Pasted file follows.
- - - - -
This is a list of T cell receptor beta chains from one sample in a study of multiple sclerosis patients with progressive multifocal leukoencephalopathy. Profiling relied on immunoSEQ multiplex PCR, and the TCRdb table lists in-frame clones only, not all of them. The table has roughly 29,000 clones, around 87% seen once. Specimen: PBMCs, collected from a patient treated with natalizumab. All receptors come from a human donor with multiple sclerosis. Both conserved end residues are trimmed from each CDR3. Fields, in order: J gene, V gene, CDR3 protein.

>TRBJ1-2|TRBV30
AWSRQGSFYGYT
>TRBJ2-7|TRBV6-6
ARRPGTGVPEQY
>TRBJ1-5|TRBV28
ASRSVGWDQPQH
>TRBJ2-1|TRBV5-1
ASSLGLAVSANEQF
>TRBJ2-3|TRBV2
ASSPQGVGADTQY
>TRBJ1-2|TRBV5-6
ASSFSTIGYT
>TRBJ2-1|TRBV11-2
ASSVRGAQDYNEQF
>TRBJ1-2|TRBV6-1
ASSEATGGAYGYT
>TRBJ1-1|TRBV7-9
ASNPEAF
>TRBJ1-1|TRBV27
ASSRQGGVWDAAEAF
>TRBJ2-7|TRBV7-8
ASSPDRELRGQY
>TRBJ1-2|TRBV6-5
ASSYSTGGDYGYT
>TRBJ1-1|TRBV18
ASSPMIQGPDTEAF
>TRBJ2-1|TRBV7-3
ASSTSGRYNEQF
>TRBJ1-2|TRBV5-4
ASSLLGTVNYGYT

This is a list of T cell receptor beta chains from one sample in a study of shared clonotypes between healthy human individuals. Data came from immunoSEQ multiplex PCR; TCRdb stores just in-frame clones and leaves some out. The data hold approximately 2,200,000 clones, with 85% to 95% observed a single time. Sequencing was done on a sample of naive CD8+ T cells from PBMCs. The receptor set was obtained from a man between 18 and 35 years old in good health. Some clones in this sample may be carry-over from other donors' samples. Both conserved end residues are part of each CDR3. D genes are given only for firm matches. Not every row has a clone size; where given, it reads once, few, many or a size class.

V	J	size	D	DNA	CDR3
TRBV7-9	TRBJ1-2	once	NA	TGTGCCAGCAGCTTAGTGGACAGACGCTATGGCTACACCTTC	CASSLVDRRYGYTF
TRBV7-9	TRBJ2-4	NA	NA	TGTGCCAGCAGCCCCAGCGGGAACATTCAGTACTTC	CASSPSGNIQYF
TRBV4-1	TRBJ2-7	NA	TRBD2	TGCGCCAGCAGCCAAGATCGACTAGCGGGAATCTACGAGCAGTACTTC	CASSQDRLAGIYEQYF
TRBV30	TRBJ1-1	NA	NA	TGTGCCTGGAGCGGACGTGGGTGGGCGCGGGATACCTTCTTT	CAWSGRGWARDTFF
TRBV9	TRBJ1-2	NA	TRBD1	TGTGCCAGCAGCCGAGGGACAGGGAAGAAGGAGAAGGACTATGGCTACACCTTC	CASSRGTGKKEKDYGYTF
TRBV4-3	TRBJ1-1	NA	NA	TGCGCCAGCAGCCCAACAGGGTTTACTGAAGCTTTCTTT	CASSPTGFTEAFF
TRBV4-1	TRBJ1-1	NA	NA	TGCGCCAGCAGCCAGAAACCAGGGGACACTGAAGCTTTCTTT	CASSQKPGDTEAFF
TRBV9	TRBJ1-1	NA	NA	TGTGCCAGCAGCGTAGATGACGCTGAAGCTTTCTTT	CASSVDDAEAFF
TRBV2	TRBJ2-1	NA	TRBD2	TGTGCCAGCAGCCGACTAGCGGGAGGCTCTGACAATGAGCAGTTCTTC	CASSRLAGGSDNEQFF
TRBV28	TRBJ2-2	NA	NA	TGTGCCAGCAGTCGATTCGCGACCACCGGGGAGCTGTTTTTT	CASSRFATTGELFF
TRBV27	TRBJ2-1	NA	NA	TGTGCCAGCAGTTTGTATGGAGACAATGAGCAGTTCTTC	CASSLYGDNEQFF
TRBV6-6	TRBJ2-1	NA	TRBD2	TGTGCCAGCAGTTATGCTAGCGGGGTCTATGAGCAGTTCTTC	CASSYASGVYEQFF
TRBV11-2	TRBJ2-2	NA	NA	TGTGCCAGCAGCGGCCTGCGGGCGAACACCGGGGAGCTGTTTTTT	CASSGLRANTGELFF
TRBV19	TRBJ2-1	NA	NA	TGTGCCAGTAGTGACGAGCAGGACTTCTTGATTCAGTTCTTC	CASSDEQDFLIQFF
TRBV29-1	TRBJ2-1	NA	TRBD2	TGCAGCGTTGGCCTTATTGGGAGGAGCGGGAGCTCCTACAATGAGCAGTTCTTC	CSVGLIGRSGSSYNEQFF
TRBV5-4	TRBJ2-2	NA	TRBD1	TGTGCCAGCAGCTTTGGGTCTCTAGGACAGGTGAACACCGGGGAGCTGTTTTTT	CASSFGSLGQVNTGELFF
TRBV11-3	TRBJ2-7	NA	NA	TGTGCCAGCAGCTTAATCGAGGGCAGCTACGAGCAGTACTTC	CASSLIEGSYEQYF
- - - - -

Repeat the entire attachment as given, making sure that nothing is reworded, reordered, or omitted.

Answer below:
This is a list of T cell receptor beta chains from one sample in a study of multiple sclerosis patients with progressive multifocal leukoencephalopathy. Profiling relied on immunoSEQ multiplex PCR, and the TCRdb table lists in-frame clones only, not all of them. The table has roughly 29,000 clones, around 87% seen once. Specimen: PBMCs, collected from a patient treated with natalizumab. All receptors come from a human donor with multiple sclerosis. Both conserved end residues are trimmed from each CDR3. Fields, in order: J gene, V gene, CDR3 protein.

>TRBJ1-2|TRBV30
AWSRQGSFYGYT
>TRBJ2-7|TRBV6-6
ARRPGTGVPEQY
>TRBJ1-5|TRBV28
ASRSVGWDQPQH
>TRBJ2-1|TRBV5-1
ASSLGLAVSANEQF
>TRBJ2-3|TRBV2
ASSPQGVGADTQY
>TRBJ1-2|TRBV5-6
ASSFSTIGYT
>TRBJ2-1|TRBV11-2
ASSVRGAQDYNEQF
>TRBJ1-2|TRBV6-1
ASSEATGGAYGYT
>TRBJ1-1|TRBV7-9
ASNPEAF
>TRBJ1-1|TRBV27
ASSRQGGVWDAAEAF
>TRBJ2-7|TRBV7-8
ASSPDRELRGQY
>TRBJ1-2|TRBV6-5
ASSYSTGGDYGYT
>TRBJ1-1|TRBV18
ASSPMIQGPDTEAF
>TRBJ2-1|TRBV7-3
ASSTSGRYNEQF
>TRBJ1-2|TRBV5-4
ASSLLGTVNYGYT

This is a list of T cell receptor beta chains from one sample in a study of shared clonotypes between healthy human individuals. Data came from immunoSEQ multiplex PCR; TCRdb stores just in-frame clones and leaves some out. The data hold approximately 2,200,000 clones, with 85% to 95% observed a single time. Sequencing was done on a sample of naive CD8+ T cells from PBMCs. The receptor set was obtained from a man between 18 and 35 years old in good health. Some clones in this sample may be carry-over from other donors' samples. Both conserved end residues are part of each CDR3. D genes are given only for firm matches. Not every row has a clone size; where given, it reads once, few, many or a size class.

V	J	size	D	DNA	CDR3
TRBV7-9	TRBJ1-2	once	NA	TGTGCCAGCAGCTTAGTGGACAGACGCTATGGCTACACCTTC	CASSLVDRRYGYTF
TRBV7-9	TRBJ2-4	NA	NA	TGTGCCAGCAGCCCCAGCGGGAACATTCAGTACTTC	CASSPSGNIQYF
TRBV4-1	TRBJ2-7	NA	TRBD2	TGCGCCAGCAGCCAAGATCGACTAGCGGGAATCTACGAGCAGTACTTC	CASSQDRLAGIYEQYF
TRBV30	TRBJ1-1	NA	NA	TGTGCCTGGAGCGGACGTGGGTGGGCGCGGGATACCTTCTTT	CAWSGRGWARDTFF
TRBV9	TRBJ1-2	NA	TRBD1	TGTGCCAGCAGCCGAGGGACAGGGAAGAAGGAGAAGGACTATGGCTACACCTTC	CASSRGTGKKEKDYGYTF
TRBV4-3	TRBJ1-1	NA	NA	TGCGCCAGCAGCCCAACAGGGTTTACTGAAGCTTTCTTT	CASSPTGFTEAFF
TRBV4-1	TRBJ1-1	NA	NA	TGCGCCAGCAGCCAGAAACCAGGGGACACTGAAGCTTTCTTT	CASSQKPGDTEAFF
TRBV9	TRBJ1-1	NA	NA	TGTGCCAGCAGCGTAGATGACGCTGAAGCTTTCTTT	CASSVDDAEAFF
TRBV2	TRBJ2-1	NA	TRBD2	TGTGCCAGCAGCCGACTAGCGGGAGGCTCTGACAATGAGCAGTTCTTC	CASSRLAGGSDNEQFF
TRBV28	TRBJ2-2	NA	NA	TGTGCCAGCAGTCGATTCGCGACCACCGGGGAGCTGTTTTTT	CASSRFATTGELFF
TRBV27	TRBJ2-1	NA	NA	TGTGCCAGCAGTTTGTATGGAGACAATGAGCAGTTCTTC	CASSLYGDNEQFF
TRBV6-6	TRBJ2-1	NA	TRBD2	TGTGCCAGCAGTTATGCTAGCGGGGTCTATGAGCAGTTCTTC	CASSYASGVYEQFF
TRBV11-2	TRBJ2-2	NA	NA	TGTGCCAGCAGCGGCCTGCGGGCGAACACCGGGGAGCTGTTTTTT	CASSGLRANTGELFF
TRBV19	TRBJ2-1	NA	NA	TGTGCCAGTAGTGACGAGCAGGACTTCTTGATTCAGTTCTTC	CASSDEQDFLIQFF
TRBV29-1	TRBJ2-1	NA	TRBD2	TGCAGCGTTGGCCTTATTGGGAGGAGCGGGAGCTCCTACAATGAGCAGTTCTTC	CSVGLIGRSGSSYNEQFF
TRBV5-4	TRBJ2-2	NA	TRBD1	TGTGCCAGCAGCTTTGGGTCTCTAGGACAGGTGAACACCGGGGAGCTGTTTTTT	CASSFGSLGQVNTGELFF
TRBV11-3	TRBJ2-7	NA	NA	TGTGCCAGCAGCTTAATCGAGGGCAGCTACGAGCAGTACTTC	CASSLIEGSYEQYF